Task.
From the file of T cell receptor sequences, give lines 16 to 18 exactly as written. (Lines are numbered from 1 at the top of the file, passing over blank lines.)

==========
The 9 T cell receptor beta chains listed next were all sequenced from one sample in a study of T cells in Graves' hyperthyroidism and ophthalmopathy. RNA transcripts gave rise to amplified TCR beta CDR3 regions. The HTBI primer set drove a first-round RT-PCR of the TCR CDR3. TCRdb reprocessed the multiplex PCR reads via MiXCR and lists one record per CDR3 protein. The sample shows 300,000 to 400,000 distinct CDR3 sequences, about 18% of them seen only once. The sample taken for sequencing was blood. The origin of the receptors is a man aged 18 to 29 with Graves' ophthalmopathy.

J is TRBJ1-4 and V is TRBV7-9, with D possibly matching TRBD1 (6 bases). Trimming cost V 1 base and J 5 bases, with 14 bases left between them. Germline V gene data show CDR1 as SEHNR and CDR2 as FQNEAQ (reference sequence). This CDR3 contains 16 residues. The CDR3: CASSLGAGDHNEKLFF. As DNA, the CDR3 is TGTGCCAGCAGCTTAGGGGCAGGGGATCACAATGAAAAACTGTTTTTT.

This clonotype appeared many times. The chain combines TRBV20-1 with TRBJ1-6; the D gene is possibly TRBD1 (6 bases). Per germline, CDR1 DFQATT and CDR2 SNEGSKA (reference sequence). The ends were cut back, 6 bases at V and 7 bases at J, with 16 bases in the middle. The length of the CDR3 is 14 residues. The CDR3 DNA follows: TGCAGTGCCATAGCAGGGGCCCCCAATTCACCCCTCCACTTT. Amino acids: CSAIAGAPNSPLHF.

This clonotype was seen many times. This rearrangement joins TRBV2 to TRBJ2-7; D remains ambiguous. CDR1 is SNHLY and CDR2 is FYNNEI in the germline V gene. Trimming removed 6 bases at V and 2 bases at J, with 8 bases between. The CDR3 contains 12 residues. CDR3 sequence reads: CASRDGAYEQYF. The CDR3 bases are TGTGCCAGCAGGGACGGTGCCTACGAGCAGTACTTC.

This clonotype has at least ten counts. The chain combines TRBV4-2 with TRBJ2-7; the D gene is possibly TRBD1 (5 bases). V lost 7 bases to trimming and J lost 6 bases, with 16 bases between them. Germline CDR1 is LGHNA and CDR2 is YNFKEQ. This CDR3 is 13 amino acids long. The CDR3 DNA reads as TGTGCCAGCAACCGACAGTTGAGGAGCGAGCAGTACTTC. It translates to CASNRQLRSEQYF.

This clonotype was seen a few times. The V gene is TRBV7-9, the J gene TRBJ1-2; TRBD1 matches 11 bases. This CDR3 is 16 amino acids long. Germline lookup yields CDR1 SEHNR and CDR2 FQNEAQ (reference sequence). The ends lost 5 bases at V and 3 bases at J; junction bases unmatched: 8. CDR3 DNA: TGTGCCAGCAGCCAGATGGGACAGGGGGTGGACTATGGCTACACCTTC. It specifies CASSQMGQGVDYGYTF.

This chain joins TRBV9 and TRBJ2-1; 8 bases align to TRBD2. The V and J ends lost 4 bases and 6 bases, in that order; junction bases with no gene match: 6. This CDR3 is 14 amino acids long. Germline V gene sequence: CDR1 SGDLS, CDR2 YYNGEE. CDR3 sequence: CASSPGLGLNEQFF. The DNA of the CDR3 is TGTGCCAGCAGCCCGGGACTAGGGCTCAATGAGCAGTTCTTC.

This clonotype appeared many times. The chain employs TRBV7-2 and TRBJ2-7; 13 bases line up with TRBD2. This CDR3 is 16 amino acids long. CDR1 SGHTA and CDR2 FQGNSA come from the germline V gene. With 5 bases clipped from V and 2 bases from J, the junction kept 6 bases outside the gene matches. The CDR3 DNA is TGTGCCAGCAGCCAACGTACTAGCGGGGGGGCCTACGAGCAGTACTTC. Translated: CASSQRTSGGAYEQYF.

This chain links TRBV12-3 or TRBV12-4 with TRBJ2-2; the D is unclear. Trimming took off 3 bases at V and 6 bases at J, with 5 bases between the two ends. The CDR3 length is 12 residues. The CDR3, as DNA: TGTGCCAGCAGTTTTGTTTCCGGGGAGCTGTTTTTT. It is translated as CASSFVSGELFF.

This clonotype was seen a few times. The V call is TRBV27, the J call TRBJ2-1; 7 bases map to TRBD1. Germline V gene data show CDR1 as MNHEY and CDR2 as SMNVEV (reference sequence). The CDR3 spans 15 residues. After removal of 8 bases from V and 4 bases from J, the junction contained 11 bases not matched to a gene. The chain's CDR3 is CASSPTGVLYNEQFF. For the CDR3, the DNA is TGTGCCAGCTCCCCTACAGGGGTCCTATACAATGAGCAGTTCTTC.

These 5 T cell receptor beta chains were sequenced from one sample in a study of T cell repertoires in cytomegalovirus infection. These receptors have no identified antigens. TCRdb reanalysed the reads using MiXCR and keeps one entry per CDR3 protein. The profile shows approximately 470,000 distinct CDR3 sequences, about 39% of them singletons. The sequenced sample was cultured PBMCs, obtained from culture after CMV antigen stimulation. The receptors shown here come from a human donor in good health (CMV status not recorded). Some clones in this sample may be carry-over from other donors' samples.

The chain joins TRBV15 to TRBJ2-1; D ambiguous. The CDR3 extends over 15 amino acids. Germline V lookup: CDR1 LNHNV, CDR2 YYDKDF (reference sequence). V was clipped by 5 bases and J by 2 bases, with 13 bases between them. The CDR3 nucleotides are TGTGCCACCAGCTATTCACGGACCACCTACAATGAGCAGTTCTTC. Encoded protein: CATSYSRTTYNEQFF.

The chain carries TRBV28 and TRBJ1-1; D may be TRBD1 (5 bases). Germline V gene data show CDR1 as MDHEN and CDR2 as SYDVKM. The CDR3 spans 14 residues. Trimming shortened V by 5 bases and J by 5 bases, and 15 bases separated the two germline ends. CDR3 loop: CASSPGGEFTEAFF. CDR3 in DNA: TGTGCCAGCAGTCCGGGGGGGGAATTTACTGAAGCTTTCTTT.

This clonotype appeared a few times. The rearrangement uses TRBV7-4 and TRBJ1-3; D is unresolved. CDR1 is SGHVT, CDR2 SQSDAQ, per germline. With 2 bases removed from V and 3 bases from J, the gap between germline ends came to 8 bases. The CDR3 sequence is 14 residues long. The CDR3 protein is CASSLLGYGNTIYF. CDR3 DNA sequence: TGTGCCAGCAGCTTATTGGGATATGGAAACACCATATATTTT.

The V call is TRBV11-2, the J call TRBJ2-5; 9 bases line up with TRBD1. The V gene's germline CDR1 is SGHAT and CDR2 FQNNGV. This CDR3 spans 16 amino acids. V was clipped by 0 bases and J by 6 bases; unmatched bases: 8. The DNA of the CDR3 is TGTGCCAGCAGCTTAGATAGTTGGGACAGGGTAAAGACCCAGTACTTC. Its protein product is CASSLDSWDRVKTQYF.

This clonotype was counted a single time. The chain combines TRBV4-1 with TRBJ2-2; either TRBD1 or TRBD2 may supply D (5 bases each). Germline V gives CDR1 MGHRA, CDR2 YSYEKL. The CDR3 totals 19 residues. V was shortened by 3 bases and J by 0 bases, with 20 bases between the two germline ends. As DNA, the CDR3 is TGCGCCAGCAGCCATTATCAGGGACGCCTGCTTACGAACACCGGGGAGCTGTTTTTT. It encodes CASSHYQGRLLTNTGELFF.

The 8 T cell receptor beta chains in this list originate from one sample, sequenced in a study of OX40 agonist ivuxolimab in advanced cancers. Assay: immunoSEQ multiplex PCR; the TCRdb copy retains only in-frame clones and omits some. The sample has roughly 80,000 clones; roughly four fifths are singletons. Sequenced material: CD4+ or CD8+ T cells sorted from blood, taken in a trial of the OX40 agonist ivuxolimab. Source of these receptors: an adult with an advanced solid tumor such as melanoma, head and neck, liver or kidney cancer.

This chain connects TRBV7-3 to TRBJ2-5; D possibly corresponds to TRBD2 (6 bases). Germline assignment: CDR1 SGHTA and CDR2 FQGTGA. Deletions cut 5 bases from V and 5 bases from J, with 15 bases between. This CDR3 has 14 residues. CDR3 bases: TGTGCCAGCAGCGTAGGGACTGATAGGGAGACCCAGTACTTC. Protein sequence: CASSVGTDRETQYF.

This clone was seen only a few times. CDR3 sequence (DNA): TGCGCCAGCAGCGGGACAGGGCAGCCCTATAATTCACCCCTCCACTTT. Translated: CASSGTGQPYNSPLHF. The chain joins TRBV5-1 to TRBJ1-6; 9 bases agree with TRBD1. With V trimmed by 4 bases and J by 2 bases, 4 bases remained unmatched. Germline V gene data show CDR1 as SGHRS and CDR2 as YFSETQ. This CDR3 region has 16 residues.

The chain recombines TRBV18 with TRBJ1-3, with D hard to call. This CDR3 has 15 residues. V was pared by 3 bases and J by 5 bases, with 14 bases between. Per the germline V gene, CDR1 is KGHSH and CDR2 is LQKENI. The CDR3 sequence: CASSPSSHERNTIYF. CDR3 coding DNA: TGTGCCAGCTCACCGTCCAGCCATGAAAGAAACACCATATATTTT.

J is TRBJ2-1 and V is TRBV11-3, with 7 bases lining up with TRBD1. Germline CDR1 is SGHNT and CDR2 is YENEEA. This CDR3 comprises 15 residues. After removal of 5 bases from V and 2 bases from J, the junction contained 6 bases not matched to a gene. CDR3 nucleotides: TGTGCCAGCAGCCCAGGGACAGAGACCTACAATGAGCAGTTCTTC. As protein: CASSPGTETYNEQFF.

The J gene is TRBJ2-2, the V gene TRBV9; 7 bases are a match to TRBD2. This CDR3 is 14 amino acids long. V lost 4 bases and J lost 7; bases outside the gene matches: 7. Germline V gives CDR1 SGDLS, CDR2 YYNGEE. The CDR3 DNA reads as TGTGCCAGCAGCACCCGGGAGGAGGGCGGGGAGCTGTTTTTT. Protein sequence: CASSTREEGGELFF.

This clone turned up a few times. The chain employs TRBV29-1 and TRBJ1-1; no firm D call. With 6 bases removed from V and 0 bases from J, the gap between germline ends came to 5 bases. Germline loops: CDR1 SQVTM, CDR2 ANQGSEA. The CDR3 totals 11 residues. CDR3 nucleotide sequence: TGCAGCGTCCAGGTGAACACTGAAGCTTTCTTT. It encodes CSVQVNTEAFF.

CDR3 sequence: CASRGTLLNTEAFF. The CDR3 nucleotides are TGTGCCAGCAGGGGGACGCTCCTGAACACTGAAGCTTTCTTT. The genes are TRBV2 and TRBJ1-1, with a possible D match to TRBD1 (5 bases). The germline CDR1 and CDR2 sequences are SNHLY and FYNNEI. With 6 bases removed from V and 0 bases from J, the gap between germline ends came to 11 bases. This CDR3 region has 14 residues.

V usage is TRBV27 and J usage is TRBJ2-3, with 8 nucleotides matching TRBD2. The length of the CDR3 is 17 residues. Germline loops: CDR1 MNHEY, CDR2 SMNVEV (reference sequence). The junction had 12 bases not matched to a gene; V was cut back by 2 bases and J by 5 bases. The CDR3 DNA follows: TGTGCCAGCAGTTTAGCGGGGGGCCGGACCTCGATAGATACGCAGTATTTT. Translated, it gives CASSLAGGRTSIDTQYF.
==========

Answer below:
This clonotype was counted a single time. The chain combines TRBV4-1 with TRBJ2-2; either TRBD1 or TRBD2 may supply D (5 bases each). Germline V gives CDR1 MGHRA, CDR2 YSYEKL. The CDR3 totals 19 residues. V was shortened by 3 bases and J by 0 bases, with 20 bases between the two germline ends. As DNA, the CDR3 is TGCGCCAGCAGCCATTATCAGGGACGCCTGCTTACGAACACCGGGGAGCTGTTTTTT. It encodes CASSHYQGRLLTNTGELFF.

The 8 T cell receptor beta chains in this list originate from one sample, sequenced in a study of OX40 agonist ivuxolimab in advanced cancers. Assay: immunoSEQ multiplex PCR; the TCRdb copy retains only in-frame clones and omits some. The sample has roughly 80,000 clones; roughly four fifths are singletons. Sequenced material: CD4+ or CD8+ T cells sorted from blood, taken in a trial of the OX40 agonist ivuxolimab. Source of these receptors: an adult with an advanced solid tumor such as melanoma, head and neck, liver or kidney cancer.

This chain connects TRBV7-3 to TRBJ2-5; D possibly corresponds to TRBD2 (6 bases). Germline assignment: CDR1 SGHTA and CDR2 FQGTGA. Deletions cut 5 bases from V and 5 bases from J, with 15 bases between. This CDR3 has 14 residues. CDR3 bases: TGTGCCAGCAGCGTAGGGACTGATAGGGAGACCCAGTACTTC. Protein sequence: CASSVGTDRETQYF.